Today is my Dad's birthday. July 3, 1910. I guess that makes him 104 years old.  He passed away many years ago, when I was a young teenager. He was never a rich man, but he left me something very precious... the gift of having known him.  In a way so few really did. Only close family and a few valued friends were ever privy to this man his friends called Ray.  I got to call him Dad. He was your great-Grandfather, great-great Grandfather. Or beyond. You probably never met him; so I'd like to tell you a little bit about him...
 He was kind and gentle-hearted. He was nice to people, and liked you for what you were. He especially loved children and animals. And they could sense it. Very often at family gatherings you would look over and see small children wander over to him and crawl up into his lap, without his ever asking them to. His gentleness drew them to him. I remember times when Dad would be mowing our lawn, Bruce, our little neighbor boy would come over and quietly walk behind him the whole time, mimicking every step. Dad limped, Bruce limped. When Dad stopped to pet the dog, Bruce patted the dog's head. No words were said; no words were necessary. Being near him was enough.
He was quiet--not shy-- purposefully quiet. And perceptive. He noticed things that others miss because they are so anxiously clamoring to be heard. If you were feeling blue about something, you didn't have to tell him. He'd already seen it in your face; your expression. Sometimes when I felt bad he'd look at me and say, "Let's go on an excursion!" We'd head off down the road in the old blue Ford Fairlane...he was the pilot, I was co-pilot and Honey, my dog played  'navigator-- riding with her head out the window. We'd stop at a country store and he'd buy me a bottle of grape soda and sing silly songs to cheer me up.  How I miss those rides! Happily, it seems that quietness of spirit is an inherited quality. I've noticed that several of his grandchildren and great-grandchildren  --who never met him--him have this same attribute. If you are one of them, be grateful. I know it is difficult to be so in this overstimulated age where many believe that those who shout the loudest are the most well-informed. Not so. Your quietness is a rare quality...a gracious gift possessed by so few.
He was witty. When a quiet, thinking person speaks; their words are meaningful. And if they find something is funny enough to tell; it's often something that's been overlooked by most. And so, when my Dad quipped about something he thought was funny; it would bring the house down with laughter. For days we'd be chuckling about something funny Dad said.
He was flawed. I wouldn't be real if I didn't mention this. Dad drank too much. There were factors, I believe, that contributed to his problems.  His parents divorced--something almost unheard of in the early 1900's. After a bitter custody dispute, he and his younger brother were awarded to his father who was a traveling salesman. Since his father traveled for a living, often for days; the boys were left at the boarding house to be looked after by the woman who ran it--but for the most part; they raised themselves. He had no nurturing mother-figure in his life. It was only in his adulthood that his mother pursued a relationship with he and his brother. There seemed to be a sort of melancholia in my father's personality. Perhaps it was a result of his childhood. Perhaps it was a sort of depression. Whatever the cause, it seemed like a few beers served to lift that cloud of sorrow from him for a few hours. Sadly, the relief was temporary and over time, the alcohol stole my father's health and was the cause of much unhappiness for him. But if there is a bright side to this part of his life it is this: I have observed that those who suffer with obvious problems (we all have our vices--but for some, it is more public), those who grapple with demons in their lives, are so much more compassionate and forgiving of others who suffer. This is so true of my Dad, who loved people that others would write off as undeserving or worthless. (A note dear family, about addictions. If the addictive personality is truly genetic; we would all do well to use caution. It would be nice to see this kind of heartbreak torn from the pages of our family's story.)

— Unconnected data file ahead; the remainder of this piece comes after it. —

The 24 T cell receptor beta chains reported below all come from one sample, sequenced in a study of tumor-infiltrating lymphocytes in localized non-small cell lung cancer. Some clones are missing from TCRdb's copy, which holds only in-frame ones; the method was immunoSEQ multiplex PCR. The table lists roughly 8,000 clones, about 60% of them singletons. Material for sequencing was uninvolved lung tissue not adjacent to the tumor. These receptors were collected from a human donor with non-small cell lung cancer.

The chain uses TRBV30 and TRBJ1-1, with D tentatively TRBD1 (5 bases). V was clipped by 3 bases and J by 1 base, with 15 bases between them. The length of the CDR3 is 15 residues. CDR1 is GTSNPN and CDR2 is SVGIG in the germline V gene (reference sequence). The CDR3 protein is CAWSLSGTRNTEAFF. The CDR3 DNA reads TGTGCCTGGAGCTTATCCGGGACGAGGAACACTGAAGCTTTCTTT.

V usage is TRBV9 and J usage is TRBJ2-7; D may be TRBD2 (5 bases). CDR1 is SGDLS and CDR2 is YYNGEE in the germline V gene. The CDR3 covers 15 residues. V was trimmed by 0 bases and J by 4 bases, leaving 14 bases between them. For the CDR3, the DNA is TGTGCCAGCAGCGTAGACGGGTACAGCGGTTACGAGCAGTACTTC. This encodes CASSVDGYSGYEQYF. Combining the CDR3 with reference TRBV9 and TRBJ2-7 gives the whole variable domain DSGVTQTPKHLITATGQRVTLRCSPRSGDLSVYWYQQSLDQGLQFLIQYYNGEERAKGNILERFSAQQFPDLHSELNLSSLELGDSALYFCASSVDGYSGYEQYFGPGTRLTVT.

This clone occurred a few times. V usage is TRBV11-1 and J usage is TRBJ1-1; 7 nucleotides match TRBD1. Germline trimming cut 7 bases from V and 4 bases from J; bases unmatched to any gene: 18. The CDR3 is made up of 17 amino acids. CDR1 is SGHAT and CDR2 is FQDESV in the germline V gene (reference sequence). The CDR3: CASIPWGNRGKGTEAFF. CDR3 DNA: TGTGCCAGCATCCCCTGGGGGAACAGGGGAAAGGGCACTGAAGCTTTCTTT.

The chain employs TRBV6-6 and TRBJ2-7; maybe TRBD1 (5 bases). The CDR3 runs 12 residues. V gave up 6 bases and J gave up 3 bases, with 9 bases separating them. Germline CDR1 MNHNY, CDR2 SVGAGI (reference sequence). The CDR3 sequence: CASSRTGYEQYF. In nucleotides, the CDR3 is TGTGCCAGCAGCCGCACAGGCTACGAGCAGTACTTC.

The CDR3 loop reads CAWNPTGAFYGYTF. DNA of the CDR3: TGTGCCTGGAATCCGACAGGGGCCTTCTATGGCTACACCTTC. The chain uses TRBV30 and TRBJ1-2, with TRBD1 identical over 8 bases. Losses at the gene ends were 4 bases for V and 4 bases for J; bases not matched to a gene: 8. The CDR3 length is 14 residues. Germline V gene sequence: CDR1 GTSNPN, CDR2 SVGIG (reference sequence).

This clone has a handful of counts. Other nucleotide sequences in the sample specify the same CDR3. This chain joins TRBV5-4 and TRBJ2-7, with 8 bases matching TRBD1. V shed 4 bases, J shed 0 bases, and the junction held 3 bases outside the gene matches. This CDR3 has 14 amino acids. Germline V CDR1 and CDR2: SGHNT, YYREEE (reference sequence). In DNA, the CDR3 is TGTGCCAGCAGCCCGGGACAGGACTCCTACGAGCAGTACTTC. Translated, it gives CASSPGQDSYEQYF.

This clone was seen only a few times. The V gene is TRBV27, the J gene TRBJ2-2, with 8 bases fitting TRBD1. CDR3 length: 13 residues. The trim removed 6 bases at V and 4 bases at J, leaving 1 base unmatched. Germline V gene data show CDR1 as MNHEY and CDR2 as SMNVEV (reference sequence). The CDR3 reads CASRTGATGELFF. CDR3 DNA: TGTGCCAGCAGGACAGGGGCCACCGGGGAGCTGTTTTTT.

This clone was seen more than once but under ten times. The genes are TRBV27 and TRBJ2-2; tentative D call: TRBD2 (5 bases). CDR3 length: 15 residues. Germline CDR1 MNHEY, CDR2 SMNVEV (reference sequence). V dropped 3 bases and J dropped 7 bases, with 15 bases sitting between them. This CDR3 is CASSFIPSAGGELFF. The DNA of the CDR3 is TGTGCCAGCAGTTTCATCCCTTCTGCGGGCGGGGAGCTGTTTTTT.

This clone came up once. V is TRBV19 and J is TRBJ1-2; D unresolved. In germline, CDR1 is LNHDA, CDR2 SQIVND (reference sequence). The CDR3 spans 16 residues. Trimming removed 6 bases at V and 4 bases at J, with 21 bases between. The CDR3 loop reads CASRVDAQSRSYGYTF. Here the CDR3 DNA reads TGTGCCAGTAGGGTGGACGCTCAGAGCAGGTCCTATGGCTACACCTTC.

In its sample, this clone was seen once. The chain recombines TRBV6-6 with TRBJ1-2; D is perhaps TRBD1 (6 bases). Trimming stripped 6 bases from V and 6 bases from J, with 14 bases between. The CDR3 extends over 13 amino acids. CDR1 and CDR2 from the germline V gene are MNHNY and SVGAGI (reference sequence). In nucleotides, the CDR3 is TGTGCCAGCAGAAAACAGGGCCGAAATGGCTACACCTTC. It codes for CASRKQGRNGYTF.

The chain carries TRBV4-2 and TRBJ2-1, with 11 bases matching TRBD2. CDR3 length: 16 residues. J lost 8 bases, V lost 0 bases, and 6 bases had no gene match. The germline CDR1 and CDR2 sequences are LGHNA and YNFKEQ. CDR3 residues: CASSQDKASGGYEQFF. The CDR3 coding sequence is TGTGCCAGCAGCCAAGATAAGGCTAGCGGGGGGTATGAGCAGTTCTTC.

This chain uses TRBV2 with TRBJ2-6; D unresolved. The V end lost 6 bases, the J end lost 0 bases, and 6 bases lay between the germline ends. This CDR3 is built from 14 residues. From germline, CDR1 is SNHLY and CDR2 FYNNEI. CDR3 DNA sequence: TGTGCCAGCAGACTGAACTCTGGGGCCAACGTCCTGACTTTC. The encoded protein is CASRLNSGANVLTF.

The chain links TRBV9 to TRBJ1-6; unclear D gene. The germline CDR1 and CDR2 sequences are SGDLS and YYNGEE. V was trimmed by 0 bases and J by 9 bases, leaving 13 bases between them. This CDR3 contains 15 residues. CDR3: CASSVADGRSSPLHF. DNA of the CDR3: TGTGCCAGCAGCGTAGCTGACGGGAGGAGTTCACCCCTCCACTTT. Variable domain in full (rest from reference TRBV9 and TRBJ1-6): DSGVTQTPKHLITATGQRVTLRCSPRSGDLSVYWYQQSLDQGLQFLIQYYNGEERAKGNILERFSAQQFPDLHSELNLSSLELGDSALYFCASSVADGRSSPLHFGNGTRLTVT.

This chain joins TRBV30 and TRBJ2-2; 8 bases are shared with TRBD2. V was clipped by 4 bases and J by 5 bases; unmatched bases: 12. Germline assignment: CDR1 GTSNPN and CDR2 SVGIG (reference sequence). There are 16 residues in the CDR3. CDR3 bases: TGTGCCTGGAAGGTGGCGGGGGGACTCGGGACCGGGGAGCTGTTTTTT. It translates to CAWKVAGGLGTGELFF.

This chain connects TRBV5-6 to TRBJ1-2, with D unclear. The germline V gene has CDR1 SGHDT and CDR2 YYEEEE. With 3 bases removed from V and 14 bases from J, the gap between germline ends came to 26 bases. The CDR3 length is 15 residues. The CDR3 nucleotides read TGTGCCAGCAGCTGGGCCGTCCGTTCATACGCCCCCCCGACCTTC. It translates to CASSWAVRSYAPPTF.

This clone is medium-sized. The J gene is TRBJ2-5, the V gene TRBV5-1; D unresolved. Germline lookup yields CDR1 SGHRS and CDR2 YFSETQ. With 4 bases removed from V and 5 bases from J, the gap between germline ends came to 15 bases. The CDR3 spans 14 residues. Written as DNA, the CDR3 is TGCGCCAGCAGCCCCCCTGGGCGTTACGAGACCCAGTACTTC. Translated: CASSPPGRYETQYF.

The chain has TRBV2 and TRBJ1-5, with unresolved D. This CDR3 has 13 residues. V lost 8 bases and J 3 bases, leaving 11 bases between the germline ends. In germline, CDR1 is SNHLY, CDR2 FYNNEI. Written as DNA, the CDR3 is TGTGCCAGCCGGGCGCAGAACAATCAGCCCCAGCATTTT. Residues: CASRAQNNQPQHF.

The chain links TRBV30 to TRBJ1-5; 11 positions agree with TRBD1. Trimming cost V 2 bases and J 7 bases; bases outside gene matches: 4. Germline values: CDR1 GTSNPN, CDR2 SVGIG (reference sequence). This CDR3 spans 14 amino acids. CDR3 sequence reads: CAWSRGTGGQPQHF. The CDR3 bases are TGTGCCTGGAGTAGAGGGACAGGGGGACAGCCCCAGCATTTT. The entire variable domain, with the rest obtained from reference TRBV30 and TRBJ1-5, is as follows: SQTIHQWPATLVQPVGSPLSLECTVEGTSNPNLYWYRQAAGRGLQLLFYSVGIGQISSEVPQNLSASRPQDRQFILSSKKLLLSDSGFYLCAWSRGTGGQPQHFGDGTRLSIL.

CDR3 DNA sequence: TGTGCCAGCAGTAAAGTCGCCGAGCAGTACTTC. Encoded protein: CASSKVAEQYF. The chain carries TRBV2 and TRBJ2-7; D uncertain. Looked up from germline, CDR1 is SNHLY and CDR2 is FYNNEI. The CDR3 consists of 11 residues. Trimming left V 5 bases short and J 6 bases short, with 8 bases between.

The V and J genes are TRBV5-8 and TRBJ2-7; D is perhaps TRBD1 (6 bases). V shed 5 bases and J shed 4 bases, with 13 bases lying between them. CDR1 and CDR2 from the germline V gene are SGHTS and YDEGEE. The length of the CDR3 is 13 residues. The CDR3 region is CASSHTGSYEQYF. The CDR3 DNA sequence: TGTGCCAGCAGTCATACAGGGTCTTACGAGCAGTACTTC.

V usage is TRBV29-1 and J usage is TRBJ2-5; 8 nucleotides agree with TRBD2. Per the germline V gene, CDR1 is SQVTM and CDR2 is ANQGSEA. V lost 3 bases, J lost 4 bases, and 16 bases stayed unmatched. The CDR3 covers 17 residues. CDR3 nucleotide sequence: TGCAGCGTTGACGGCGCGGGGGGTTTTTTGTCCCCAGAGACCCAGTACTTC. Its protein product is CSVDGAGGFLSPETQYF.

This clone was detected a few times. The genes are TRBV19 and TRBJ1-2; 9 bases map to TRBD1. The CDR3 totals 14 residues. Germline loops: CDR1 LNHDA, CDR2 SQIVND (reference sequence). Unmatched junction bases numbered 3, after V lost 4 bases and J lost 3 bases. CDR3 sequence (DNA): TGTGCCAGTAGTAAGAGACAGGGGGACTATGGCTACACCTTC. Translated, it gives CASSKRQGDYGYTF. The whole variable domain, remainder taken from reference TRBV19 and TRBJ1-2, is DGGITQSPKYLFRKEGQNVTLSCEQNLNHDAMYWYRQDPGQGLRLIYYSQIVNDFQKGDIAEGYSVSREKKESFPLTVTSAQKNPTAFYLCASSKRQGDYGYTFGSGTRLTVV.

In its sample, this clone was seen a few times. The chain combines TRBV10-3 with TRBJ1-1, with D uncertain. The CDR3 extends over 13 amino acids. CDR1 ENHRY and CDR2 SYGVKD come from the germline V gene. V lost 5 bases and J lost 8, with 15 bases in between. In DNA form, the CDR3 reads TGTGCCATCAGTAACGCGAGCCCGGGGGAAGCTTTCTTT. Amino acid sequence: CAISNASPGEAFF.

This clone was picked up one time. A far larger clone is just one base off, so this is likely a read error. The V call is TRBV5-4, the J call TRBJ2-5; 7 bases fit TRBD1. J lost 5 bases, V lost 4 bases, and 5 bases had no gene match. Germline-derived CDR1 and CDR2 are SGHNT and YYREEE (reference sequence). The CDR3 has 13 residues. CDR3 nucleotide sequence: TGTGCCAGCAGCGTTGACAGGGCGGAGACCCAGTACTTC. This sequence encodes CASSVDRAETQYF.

He was smart.  Dad was a wizard with math. He seemed to have a sort of photographic memory for numbers and could quickly calculate problems mentally that most would need a paper and pencil to figure out. Like many young men of his day, Dad had to leave school to get a job in his teens. He worked hard in lumber camps and mills. He was promoted to being a lumber grader. In this capacity, it was he who decided the quality and grade of the lumber being shipped out from the mill.  He was good at this, and was offered a job as a lumber inspector, a promotion, which would have meant traveling around the state and inspecting the lumber and systems of many mills. He turned it down. He wanted to stay home with his family. For which I am grateful. And I am also grateful for the intelligence that has been passed down through our generations. It's wonderful to see all of the talented people we have in our family!
He was handsome. If eyes are truly the window to one's soul, then my father was a beautiful, beautiful soul. His were soft and expressive; tinged with melancholy, but on occasion they sparkled with amusement. And kind. Always kind. (It warms my heart when I see those same eyes in my grandchildren, my nieces and nephews and their children.)  He was tall--over 6 feet, with long arms and lanky legs. His hair was thick and dark. His face was usually quite serious, but when he smiled, it seemed as though the sun had broken through the clouds. Many folks remarked about what a striking resemblance he bore to Abraham Lincoln!   And he smelled like the woods!  I loved to bury my face in his flannel shirts, which always smelled of cedar and pine from working at the mill.
He was simple. As mom would say it, 'he never put on airs.' He was not impressed by wealth or a person's station in life. It really didn't matter to him. Nor did he feel compelled to try and impress anyone. Which to me, is very impressive!
He was generous to a fault. Mom used to complain that Dad would give someone the shirt off of his back. It was true. He was always giving somebody a bag of spuds from the garden or peeling a few dollars out of his old leather wallet for somebody who need gas money until payday. We didn't have much, but he always found a way to be generous with what we had. In their earlier years, it was pretty common for my folks to invite family members who were down on their luck to come and live with them until they got back on their feet. Sometimes they supported whole families and their children for long periods of time.
So this is a snapshot of Raymond C. Miller. There is more to say about him, but I find myself at a loss of words to describe who this man really was; and what he meant to me. But I will tell you that every now and then I see him. In you. Something about you... your quiet demeanor; they way you chuckle, watching you with your children...it reminds me of my Dad. And it makes me smile.
We are all here today because Raymond C. Miller was born on this day in 1910! Light a sparkler in his honor tomorrow. He would like that.